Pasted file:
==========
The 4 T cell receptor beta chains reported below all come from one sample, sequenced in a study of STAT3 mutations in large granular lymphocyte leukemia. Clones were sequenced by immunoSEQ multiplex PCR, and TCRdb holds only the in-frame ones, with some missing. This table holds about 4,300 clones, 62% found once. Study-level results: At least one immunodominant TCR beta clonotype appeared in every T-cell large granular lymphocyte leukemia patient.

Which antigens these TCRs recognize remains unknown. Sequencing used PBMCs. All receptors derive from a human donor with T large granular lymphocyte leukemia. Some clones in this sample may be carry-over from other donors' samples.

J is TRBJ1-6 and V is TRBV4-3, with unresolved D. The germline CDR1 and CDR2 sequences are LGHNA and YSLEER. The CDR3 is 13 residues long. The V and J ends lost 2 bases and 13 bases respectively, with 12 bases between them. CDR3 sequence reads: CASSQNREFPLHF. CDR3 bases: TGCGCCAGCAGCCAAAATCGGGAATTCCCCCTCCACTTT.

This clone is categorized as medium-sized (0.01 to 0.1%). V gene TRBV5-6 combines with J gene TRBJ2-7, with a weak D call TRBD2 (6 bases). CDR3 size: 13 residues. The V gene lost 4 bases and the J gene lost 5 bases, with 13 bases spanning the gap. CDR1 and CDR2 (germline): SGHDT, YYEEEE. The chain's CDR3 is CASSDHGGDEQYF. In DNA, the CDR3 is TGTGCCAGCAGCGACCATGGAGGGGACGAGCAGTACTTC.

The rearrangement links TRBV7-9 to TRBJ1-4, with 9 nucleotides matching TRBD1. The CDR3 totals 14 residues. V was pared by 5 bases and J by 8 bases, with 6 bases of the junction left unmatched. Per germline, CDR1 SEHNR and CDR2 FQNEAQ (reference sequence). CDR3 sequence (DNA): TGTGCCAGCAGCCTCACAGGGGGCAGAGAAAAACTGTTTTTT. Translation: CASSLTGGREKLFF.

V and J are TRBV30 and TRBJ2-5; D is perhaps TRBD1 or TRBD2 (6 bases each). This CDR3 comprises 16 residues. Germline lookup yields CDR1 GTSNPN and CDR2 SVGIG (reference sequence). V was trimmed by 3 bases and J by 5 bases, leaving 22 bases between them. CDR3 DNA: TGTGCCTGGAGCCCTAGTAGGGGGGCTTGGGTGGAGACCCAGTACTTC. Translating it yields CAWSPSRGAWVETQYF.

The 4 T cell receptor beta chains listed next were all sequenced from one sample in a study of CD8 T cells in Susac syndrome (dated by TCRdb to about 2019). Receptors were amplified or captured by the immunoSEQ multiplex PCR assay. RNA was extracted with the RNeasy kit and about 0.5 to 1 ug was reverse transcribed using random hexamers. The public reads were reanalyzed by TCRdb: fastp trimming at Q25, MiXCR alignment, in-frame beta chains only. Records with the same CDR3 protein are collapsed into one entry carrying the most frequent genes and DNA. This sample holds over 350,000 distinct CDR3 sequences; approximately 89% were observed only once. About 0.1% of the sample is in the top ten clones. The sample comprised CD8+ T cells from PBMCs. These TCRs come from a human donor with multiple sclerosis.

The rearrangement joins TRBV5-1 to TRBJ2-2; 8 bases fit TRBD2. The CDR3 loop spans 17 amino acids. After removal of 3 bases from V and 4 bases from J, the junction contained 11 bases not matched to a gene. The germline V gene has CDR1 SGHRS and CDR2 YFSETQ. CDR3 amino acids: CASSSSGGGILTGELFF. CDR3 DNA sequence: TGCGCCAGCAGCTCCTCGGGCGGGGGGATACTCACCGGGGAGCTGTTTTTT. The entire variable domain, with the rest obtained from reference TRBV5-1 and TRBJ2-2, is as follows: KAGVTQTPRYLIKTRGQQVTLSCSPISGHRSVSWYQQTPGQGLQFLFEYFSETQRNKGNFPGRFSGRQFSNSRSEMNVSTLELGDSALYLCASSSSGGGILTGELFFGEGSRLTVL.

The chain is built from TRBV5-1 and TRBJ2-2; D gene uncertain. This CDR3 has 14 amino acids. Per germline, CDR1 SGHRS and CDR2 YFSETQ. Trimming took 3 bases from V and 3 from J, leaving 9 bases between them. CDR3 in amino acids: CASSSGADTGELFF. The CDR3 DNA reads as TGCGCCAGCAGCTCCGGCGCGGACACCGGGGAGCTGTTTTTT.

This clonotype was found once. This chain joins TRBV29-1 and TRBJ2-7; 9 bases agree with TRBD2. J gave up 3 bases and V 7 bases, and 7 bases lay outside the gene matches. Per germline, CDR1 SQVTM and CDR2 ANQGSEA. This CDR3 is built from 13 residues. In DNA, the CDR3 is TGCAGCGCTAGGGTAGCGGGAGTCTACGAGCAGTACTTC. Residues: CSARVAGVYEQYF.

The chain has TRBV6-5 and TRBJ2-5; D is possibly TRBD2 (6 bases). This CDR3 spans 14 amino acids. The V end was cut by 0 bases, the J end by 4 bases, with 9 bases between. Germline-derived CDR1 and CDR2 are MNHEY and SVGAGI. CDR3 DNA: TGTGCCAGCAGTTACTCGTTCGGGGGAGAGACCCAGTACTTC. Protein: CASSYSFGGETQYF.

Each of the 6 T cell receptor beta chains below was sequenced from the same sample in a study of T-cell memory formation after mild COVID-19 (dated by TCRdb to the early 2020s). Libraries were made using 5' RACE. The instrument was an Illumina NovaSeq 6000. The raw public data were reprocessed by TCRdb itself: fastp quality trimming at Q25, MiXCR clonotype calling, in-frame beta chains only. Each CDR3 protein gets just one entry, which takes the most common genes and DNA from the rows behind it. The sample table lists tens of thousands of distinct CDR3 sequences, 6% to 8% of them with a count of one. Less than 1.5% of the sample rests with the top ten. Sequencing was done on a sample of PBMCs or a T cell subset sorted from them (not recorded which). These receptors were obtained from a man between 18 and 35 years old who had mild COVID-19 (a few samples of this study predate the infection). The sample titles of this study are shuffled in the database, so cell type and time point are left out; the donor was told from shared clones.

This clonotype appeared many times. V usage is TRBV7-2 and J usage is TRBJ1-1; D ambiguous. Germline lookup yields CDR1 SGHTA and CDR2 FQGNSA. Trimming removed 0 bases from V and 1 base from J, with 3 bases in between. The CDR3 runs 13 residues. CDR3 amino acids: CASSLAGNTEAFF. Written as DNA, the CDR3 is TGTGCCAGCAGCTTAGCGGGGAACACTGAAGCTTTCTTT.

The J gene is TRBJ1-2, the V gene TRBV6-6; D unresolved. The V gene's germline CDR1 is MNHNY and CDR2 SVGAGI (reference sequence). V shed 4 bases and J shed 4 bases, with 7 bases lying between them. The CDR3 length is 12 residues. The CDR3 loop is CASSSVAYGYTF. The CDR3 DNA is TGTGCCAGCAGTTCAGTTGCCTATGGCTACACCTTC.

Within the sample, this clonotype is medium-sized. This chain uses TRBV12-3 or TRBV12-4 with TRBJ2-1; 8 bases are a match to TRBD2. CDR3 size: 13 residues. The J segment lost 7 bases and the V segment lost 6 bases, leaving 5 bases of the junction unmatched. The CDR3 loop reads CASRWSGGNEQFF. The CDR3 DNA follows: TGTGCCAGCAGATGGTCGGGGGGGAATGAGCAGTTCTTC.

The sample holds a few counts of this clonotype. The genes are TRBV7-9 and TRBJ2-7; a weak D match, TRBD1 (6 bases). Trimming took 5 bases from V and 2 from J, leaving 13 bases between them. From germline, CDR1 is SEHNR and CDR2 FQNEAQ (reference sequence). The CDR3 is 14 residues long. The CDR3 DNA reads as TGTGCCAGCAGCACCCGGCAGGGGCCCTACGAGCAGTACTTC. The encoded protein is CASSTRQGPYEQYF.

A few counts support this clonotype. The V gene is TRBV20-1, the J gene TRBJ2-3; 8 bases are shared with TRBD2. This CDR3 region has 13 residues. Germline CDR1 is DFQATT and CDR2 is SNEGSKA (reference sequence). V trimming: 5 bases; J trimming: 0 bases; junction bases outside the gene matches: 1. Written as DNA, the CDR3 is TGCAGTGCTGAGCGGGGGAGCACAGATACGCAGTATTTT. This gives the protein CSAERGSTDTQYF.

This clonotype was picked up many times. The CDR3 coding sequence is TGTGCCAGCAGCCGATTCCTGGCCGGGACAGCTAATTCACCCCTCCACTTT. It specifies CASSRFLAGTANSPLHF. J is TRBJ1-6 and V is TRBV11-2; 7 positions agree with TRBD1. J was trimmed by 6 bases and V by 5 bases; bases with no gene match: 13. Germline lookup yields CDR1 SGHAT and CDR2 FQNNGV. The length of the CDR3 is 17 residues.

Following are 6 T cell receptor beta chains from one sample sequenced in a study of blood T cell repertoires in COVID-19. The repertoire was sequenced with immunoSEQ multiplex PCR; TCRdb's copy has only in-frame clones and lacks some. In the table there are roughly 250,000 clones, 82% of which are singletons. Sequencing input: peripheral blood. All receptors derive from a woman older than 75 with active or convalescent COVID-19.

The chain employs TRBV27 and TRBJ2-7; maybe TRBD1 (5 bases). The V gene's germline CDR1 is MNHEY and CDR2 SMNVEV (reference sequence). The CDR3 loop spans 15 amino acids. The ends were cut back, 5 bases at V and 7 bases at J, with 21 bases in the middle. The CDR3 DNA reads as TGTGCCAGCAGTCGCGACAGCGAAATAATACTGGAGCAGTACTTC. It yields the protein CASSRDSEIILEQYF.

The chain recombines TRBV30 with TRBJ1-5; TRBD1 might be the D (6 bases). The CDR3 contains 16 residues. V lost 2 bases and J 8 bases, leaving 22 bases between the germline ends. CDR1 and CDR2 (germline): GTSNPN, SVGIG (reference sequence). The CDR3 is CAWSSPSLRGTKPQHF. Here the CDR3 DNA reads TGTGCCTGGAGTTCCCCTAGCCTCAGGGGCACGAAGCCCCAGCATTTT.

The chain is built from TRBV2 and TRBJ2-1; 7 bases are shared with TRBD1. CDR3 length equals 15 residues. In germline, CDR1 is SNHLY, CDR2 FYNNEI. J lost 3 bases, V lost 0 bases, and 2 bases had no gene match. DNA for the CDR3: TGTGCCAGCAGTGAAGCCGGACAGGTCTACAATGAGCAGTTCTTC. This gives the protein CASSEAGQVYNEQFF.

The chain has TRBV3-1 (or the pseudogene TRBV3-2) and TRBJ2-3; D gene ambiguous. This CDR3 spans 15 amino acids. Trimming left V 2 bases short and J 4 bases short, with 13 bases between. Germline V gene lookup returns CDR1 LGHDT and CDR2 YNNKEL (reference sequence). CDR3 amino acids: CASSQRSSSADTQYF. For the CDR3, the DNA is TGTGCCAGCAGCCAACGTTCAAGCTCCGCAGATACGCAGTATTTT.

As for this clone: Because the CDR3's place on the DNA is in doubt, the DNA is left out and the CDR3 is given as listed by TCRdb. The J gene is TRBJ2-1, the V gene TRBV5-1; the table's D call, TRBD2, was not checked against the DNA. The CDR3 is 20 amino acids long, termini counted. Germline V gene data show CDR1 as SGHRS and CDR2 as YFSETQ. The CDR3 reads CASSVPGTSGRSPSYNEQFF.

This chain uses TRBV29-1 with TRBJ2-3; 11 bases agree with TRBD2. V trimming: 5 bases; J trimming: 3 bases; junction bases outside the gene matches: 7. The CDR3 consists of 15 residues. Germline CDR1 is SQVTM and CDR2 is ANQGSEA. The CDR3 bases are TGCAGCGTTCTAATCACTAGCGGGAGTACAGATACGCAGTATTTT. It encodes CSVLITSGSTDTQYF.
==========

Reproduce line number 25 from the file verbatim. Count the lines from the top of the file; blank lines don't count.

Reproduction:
This chain uses TRBV29-1 with TRBJ2-3; 11 bases agree with TRBD2. V trimming: 5 bases; J trimming: 3 bases; junction bases outside the gene matches: 7. The CDR3 consists of 15 residues. Germline CDR1 is SQVTM and CDR2 is ANQGSEA. The CDR3 bases are TGCAGCGTTCTAATCACTAGCGGGAGTACAGATACGCAGTATTTT. It encodes CSVLITSGSTDTQYF.